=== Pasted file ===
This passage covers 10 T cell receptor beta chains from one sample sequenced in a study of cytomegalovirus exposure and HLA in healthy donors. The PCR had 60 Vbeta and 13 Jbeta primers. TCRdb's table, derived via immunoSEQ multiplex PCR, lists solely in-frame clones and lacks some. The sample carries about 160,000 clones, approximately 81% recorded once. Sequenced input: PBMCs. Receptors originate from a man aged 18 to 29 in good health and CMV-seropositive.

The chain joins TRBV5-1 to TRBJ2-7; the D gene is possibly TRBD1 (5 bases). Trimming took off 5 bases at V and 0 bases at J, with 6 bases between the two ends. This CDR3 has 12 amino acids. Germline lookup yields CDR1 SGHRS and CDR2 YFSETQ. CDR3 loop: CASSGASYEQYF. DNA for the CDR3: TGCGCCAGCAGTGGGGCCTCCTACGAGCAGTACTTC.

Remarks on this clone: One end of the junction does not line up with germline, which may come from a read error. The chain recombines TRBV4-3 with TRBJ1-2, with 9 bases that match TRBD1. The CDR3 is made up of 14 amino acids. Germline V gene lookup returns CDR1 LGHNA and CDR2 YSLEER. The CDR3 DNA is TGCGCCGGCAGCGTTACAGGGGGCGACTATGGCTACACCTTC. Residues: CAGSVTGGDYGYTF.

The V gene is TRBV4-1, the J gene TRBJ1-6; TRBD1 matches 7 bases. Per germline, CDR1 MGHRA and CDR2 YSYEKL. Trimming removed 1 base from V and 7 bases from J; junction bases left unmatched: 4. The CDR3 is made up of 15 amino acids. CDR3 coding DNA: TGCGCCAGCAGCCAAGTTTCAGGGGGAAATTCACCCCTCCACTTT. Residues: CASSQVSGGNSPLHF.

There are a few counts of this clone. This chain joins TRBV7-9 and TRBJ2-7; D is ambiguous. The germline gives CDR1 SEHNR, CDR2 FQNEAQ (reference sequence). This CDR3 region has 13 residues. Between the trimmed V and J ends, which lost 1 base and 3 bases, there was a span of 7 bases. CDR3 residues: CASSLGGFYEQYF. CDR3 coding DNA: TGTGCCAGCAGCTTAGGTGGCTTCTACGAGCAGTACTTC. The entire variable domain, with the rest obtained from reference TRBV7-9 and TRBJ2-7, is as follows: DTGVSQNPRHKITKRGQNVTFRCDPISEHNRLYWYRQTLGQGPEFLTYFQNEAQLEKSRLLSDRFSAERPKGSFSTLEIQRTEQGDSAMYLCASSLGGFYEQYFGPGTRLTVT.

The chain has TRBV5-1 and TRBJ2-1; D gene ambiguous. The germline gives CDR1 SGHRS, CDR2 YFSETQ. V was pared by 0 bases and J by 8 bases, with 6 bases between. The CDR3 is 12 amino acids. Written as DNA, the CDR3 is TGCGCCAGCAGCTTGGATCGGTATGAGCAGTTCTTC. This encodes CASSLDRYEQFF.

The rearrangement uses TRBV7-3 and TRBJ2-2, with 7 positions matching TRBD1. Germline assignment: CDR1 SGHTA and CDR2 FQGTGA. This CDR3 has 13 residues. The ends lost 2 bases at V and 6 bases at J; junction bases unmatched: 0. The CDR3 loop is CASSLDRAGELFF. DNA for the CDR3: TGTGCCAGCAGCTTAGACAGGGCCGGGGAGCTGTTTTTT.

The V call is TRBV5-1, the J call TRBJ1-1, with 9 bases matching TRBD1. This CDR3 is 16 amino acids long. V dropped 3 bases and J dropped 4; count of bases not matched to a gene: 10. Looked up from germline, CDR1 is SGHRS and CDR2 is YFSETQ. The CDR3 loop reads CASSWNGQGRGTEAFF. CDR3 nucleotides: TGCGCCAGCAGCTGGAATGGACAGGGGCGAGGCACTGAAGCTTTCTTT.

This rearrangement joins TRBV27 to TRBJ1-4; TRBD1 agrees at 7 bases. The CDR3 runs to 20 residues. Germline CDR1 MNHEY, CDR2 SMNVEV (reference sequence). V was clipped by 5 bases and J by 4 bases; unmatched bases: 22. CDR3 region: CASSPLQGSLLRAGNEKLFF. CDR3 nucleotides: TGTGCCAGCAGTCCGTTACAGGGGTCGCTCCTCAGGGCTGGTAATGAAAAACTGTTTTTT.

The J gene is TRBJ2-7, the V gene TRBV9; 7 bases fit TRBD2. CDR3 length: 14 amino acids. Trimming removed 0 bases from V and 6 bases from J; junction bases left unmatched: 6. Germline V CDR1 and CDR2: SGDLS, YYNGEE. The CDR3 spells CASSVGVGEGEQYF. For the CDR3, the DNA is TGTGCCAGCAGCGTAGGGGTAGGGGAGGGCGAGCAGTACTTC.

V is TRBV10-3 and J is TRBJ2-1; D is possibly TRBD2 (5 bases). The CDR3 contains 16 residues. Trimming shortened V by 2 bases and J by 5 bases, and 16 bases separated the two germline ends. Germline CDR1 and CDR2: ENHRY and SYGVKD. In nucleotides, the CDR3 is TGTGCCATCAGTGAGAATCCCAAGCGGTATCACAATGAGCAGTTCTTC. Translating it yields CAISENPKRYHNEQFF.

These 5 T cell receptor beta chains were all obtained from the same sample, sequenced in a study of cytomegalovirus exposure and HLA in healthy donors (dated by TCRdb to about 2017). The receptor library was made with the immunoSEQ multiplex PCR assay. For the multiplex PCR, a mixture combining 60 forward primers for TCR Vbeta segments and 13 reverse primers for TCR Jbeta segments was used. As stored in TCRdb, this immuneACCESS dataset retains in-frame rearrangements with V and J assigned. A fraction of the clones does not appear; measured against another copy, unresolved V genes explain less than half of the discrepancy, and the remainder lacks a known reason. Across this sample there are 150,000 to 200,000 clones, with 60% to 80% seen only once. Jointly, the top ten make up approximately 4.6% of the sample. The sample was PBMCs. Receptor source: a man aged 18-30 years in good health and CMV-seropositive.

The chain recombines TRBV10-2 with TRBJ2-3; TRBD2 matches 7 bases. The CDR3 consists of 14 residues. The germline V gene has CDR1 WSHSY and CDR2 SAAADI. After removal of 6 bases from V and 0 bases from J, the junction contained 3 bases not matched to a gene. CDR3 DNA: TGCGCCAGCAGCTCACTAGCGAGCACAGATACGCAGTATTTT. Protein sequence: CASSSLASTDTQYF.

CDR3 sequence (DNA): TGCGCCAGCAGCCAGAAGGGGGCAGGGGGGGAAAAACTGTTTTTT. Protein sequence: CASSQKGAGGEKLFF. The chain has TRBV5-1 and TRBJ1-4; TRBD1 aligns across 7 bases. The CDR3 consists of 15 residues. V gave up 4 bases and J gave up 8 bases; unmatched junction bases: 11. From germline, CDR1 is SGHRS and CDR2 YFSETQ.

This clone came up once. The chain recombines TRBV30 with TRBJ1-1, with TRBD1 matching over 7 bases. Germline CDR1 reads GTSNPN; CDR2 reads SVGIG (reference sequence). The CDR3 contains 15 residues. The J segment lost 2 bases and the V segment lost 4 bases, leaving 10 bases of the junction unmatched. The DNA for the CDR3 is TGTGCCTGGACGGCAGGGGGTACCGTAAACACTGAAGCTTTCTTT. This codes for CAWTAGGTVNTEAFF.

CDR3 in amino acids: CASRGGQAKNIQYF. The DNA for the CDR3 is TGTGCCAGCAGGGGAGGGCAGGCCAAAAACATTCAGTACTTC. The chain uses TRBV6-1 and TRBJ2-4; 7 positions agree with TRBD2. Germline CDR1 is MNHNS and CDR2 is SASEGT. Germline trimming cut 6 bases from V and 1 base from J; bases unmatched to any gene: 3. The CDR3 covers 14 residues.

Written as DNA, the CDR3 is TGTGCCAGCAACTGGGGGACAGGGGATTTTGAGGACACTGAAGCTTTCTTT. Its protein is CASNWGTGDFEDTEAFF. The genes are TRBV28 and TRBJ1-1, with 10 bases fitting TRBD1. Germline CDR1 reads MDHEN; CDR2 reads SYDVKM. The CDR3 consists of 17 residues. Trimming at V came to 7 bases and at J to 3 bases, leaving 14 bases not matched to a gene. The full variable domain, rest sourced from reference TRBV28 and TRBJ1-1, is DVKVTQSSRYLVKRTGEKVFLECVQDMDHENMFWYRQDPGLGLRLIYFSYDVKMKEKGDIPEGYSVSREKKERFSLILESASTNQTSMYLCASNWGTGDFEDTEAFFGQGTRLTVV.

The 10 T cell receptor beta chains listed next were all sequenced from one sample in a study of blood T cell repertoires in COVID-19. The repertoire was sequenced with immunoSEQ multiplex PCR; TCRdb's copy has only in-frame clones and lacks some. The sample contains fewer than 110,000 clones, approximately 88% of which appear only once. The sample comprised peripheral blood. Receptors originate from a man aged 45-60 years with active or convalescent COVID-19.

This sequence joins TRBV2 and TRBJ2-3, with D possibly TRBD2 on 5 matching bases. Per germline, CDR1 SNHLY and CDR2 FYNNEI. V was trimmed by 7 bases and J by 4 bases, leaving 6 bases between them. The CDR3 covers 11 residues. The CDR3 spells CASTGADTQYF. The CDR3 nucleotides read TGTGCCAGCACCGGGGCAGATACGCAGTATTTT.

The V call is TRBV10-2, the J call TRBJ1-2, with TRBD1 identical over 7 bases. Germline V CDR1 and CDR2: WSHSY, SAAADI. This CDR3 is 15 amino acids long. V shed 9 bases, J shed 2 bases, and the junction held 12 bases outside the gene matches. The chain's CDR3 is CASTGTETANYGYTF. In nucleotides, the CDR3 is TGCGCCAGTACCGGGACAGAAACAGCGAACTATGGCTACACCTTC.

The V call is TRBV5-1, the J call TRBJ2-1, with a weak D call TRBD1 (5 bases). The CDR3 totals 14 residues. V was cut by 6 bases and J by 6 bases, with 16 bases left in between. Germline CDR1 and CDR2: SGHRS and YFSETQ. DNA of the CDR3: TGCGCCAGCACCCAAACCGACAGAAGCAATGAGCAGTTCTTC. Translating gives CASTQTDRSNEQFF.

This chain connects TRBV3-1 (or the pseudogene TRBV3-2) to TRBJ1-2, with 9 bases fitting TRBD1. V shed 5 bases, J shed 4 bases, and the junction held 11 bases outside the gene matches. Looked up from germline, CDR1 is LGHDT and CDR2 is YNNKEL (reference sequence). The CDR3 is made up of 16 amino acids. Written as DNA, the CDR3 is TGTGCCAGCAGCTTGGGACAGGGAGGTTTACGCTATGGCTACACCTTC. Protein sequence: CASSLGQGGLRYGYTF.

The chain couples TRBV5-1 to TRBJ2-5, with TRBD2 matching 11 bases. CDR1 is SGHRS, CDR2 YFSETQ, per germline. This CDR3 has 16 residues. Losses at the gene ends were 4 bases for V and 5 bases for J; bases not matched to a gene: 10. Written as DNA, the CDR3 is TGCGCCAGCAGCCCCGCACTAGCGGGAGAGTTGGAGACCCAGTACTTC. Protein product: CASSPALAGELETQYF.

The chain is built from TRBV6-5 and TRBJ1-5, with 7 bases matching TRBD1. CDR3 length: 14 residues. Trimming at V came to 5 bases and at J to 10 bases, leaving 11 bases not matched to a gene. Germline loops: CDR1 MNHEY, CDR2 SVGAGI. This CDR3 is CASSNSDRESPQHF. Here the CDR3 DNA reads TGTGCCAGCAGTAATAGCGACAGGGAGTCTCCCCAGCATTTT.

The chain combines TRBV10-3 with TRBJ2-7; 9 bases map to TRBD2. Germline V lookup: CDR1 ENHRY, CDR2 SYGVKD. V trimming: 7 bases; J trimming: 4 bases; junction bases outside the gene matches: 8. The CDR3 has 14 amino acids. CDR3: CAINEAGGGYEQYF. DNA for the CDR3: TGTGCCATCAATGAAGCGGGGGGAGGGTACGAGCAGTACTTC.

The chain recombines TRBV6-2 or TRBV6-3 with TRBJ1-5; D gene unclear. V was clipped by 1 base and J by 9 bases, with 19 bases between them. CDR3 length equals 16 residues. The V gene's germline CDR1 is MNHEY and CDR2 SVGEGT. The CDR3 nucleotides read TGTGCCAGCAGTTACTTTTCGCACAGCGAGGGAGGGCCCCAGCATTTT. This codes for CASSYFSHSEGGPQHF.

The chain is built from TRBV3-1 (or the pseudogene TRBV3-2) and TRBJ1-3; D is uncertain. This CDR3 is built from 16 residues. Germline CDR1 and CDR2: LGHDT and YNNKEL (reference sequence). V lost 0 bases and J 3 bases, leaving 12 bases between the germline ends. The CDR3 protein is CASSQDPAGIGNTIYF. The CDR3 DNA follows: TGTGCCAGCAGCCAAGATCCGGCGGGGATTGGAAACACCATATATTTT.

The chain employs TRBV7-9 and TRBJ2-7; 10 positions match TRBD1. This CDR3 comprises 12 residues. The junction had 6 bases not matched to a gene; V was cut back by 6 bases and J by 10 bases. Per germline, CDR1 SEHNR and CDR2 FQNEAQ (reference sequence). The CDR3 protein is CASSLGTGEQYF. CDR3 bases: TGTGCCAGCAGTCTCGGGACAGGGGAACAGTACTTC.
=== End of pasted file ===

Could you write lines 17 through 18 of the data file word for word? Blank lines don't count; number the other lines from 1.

Written as DNA, the CDR3 is TGTGCCAGCAACTGGGGGACAGGGGATTTTGAGGACACTGAAGCTTTCTTT. Its protein is CASNWGTGDFEDTEAFF. The genes are TRBV28 and TRBJ1-1, with 10 bases fitting TRBD1. Germline CDR1 reads MDHEN; CDR2 reads SYDVKM. The CDR3 consists of 17 residues. Trimming at V came to 7 bases and at J to 3 bases, leaving 14 bases not matched to a gene. The full variable domain, rest sourced from reference TRBV28 and TRBJ1-1, is DVKVTQSSRYLVKRTGEKVFLECVQDMDHENMFWYRQDPGLGLRLIYFSYDVKMKEKGDIPEGYSVSREKKERFSLILESASTNQTSMYLCASNWGTGDFEDTEAFFGQGTRLTVV.

The 10 T cell receptor beta chains listed next were all sequenced from one sample in a study of blood T cell repertoires in COVID-19. The repertoire was sequenced with immunoSEQ multiplex PCR; TCRdb's copy has only in-frame clones and lacks some. The sample contains fewer than 110,000 clones, approximately 88% of which appear only once. The sample comprised peripheral blood. Receptors originate from a man aged 45-60 years with active or convalescent COVID-19.